1. St. Rose’s feast day happened to be on a Friday this year, but next year, add steak on top of the pasta! My husband and I first came upon this dish at the Peruvian restaurant by our old home, and it is an exceptional combination! But, the noodles by themselves are just as delicious.


3 tablespoons olive oil, divided
1/4 cup diced red onion (from 1 small onion)
5 ounces spinach
1 cup packed fresh basil leaves
1/2 cup ounces queso fresco, crumbled, plus more for garnish
1/4 cup evaporated milk
1/4 cup toasted walnuts, chopped
1 garlic clove, chopped
Fresh juice from 1-2 limes
3/4 teaspoon kosher salt
1/4 teaspoon black pepper
12 ounces uncooked angel hair pasta


1. Heat 1 tablespoon of the oil in a small skillet over medium. Add onion; cook, stirring occasionally, until tender and translucent, about 4 minutes. Set aside.

2. Bring a large pot of salted water to a boil over high. Add spinach and basil; cook just until wilted, about 30 seconds.

3. Using a slotted spoon, transfer spinach and basil to a fine wire-mesh strainer; cool slightly, about 5 minutes.

4. Add spinach and basil, queso fresco, milk, walnuts, garlic, lime juice, salt, pepper, and remaining 2 tablespoons oil to food processor. Process until smooth, about 1 minute.

5. Cook pasta in salted water according to package directions. Drain, reserving 1/2 cup cooking water.

6. Toss spaghetti with spinach mixture, adding cooking water, 2 tablespoons at a time, until desired consistency is reached.

7. Garnish with additional basil and queso fresco. 

Recipe from Paige Grandjean

Saint Rose of Lima, pray for us!

August 22: Queenship of Mary “Queen Cake”

2 mysteries of the Rosary that tie perfectly into today’s celebration (which is the fifth Glorious Mystery!):

1. The Fourth Glorious Mystery: The Assumption of Mary, which we celebrated a week ago! I love how these two celebrations line up together so closely.

2. The Second Joyful Mystery: The Visitation. Elizabeth greets Mary with the title “the mother of my Lord” (Luke 1:43), which in my humble opinion, has got some queenly significance to it!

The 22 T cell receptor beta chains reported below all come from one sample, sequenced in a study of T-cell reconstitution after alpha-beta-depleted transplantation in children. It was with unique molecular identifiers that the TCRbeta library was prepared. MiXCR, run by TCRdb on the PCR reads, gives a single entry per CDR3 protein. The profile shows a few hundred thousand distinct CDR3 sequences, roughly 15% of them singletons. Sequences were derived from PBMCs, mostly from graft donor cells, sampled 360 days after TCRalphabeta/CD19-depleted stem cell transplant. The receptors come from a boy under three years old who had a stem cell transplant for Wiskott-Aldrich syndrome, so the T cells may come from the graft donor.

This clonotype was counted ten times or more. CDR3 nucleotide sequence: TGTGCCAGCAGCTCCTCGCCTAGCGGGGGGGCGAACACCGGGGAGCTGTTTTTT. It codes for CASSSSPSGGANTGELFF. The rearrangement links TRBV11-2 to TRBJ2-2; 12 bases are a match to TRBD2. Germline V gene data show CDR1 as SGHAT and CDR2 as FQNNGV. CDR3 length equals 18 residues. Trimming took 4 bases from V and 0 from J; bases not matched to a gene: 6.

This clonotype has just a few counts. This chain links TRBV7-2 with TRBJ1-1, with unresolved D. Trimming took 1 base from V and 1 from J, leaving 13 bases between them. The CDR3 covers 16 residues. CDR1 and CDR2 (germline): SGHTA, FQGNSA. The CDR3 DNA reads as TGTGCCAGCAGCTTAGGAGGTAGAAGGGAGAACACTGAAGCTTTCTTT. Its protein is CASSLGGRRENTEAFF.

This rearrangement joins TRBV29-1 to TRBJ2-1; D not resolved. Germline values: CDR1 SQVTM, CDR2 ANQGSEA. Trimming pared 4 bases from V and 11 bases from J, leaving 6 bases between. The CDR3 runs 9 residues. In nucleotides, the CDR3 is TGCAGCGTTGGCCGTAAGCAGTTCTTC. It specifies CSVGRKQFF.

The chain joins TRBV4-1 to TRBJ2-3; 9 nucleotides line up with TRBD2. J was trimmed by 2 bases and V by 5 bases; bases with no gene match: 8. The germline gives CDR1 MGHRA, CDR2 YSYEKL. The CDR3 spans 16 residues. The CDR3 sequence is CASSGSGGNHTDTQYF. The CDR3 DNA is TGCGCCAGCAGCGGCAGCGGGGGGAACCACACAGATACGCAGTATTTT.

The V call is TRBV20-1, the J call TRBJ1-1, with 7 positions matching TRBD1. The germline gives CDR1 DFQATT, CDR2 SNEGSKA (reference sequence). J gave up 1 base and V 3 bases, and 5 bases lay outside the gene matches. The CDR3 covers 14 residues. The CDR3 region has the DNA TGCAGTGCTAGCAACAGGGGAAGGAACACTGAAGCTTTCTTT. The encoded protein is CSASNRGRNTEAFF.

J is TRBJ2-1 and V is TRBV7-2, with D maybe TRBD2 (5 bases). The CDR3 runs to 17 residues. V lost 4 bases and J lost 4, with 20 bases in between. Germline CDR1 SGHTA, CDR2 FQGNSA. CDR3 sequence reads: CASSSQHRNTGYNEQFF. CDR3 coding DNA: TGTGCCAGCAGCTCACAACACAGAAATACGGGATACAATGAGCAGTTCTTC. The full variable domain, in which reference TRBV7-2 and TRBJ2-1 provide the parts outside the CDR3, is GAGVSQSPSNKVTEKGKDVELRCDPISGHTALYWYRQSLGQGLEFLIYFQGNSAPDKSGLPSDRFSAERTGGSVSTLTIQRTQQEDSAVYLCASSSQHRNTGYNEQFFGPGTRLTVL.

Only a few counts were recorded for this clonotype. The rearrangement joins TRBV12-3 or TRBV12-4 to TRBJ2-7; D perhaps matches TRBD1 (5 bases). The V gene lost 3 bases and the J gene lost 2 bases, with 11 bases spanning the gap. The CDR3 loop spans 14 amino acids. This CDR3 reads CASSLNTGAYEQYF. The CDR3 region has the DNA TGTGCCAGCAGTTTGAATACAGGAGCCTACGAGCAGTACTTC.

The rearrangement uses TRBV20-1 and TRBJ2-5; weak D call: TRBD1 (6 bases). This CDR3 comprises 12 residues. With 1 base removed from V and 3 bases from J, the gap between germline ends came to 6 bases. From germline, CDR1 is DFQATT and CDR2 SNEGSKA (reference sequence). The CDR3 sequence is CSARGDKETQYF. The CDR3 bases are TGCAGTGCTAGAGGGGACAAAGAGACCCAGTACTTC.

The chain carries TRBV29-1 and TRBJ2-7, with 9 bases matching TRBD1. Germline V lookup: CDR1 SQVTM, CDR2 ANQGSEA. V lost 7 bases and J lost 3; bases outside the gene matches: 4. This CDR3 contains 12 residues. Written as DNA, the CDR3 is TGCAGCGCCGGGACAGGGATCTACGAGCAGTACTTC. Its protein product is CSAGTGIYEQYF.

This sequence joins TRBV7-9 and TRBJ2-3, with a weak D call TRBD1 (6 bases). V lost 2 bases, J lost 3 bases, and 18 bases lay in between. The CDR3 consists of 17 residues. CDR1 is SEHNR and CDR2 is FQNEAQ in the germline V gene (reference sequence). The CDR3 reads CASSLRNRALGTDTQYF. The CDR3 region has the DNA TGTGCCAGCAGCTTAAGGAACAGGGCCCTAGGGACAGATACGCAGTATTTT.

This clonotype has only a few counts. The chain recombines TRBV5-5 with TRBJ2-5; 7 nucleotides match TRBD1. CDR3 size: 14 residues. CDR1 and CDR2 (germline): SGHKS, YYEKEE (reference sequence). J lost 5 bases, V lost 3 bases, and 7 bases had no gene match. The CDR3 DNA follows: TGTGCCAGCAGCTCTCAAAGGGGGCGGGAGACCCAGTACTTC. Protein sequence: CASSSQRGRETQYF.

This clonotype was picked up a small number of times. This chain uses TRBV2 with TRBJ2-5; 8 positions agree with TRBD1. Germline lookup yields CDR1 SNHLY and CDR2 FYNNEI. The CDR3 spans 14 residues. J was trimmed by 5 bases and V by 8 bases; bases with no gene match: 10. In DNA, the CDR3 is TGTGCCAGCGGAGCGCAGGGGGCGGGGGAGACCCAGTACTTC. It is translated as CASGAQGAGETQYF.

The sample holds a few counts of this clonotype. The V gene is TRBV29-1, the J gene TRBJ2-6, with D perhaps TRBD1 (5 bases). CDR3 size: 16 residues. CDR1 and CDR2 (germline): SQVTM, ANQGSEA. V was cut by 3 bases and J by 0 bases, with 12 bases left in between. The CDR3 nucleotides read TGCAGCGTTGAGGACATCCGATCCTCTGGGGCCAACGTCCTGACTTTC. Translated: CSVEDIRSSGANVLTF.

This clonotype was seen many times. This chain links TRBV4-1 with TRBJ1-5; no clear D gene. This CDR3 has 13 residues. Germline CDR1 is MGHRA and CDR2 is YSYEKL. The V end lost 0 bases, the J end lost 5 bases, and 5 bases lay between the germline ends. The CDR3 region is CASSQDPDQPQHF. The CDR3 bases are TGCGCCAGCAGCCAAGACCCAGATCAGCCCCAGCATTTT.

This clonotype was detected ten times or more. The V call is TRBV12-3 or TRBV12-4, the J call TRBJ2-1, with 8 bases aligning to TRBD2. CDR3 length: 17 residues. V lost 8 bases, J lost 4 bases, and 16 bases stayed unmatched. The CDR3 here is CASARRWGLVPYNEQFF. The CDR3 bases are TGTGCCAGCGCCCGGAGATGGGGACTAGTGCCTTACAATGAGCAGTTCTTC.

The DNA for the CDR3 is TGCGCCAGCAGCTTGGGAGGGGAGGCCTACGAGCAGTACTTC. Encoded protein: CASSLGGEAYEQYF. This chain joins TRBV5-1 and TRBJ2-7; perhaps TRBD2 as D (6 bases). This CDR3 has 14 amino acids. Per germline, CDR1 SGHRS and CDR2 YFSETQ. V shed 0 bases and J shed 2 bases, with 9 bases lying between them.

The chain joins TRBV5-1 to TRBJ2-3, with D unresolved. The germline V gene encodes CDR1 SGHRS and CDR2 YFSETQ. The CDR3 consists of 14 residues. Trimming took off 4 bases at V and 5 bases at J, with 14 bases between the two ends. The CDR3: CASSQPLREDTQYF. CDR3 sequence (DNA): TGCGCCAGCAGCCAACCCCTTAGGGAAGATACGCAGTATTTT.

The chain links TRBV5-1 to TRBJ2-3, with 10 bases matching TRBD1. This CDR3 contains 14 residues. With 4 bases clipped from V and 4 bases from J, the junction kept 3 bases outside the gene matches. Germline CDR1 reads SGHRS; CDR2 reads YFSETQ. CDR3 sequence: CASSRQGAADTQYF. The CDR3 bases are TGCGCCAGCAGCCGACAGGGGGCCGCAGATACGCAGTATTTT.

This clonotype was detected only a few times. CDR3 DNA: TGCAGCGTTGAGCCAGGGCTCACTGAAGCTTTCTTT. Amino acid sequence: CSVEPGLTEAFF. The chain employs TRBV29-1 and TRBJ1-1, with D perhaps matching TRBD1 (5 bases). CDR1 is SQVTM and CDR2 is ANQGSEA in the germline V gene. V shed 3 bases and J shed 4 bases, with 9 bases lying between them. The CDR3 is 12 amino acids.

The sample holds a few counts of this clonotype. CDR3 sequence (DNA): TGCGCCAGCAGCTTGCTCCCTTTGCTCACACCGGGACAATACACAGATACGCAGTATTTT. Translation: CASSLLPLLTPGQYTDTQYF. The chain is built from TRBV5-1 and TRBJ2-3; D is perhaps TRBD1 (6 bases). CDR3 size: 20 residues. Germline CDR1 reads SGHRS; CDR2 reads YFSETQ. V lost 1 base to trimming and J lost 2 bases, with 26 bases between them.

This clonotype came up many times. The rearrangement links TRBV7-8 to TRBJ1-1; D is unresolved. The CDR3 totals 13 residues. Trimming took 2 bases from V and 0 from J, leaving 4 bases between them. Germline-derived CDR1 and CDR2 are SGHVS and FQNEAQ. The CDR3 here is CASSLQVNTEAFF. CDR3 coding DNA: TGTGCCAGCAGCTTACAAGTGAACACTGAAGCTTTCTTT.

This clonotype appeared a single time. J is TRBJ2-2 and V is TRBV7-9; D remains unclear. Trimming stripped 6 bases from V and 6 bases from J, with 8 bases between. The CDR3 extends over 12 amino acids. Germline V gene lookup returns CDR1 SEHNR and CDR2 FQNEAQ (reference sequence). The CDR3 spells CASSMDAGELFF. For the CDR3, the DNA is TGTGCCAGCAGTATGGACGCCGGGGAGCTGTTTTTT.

1 reason to go with “Queen Cake,” and 3 ways to dress it up:

1. My whole liturgical eating began with the feast of the Epiphany back in January. I made these cinnamon rolls as a “King Cake,” and they were a hit in our home! My husband and I even talked months later about wanting to eat those cinnamon rolls again and again…but we really liked the idea of saving them for a special feast. I must admit that we are happy that we don’t have to wait until January to have them again–there’s another feast to enjoy them, and it’s lovely that they are about 7 months apart! But you can make them a little different by doing these things:

A. Add blue food coloring to your icing.
B. Don’t like food coloring? Add blueberries on top!
C. Instead of putting a baby in your cake, place a little statue of Mary or a Marian medal in your cake! The winner can keep it (and maybe have to make the cake next year!)


½ cup unsalted butter, melted
2 cups whole milk, warm
½ cup granulated sugar
2 ¼ teaspoons active dry yeast
5 cups flour, divided
1 teaspoon baking powder
2 teaspoons salt

¾ cup butter, softened
¾ cup light brown sugar
2 tablespoons ground cinnamon

1 (8 ounce) package cream cheese, softened
2 tablespoons unsalted butter
2 tablespoons light brown sugar
1 teaspoon vanilla extract
1 teaspoon almond extract
1 tablespoon honey


1. In a large bowl, whisk together warm milk, melted butter, and granulated sugar. Make sure the mixture is warm, not hot.

2. Sprinkle the yeast evenly over the warm mixture and let it sit for 5-10 minutes.

3. Add 4 cups of all-purpose flour to the milk mixture and mix with a wooden spoon until just combined.

4. Cover the bowl with a towel or plastic wrap and set in a warm place to rise for 1 hour.

5. Generously butter 2 smaller pans or one larger pan and set aside.

6. Make the filling: in a medium bowl, combine the brown sugar, butter, and cinnamon. Mix well, then set aside.

7. Remove the towel and add an additional cup of flour, the baking powder, and salt. Stir well, then turn out onto a well-floured surface.

8. Knead the dough lightly, adding additional flour as necessary, until the dough just loses its stickiness and does not stick to the surface.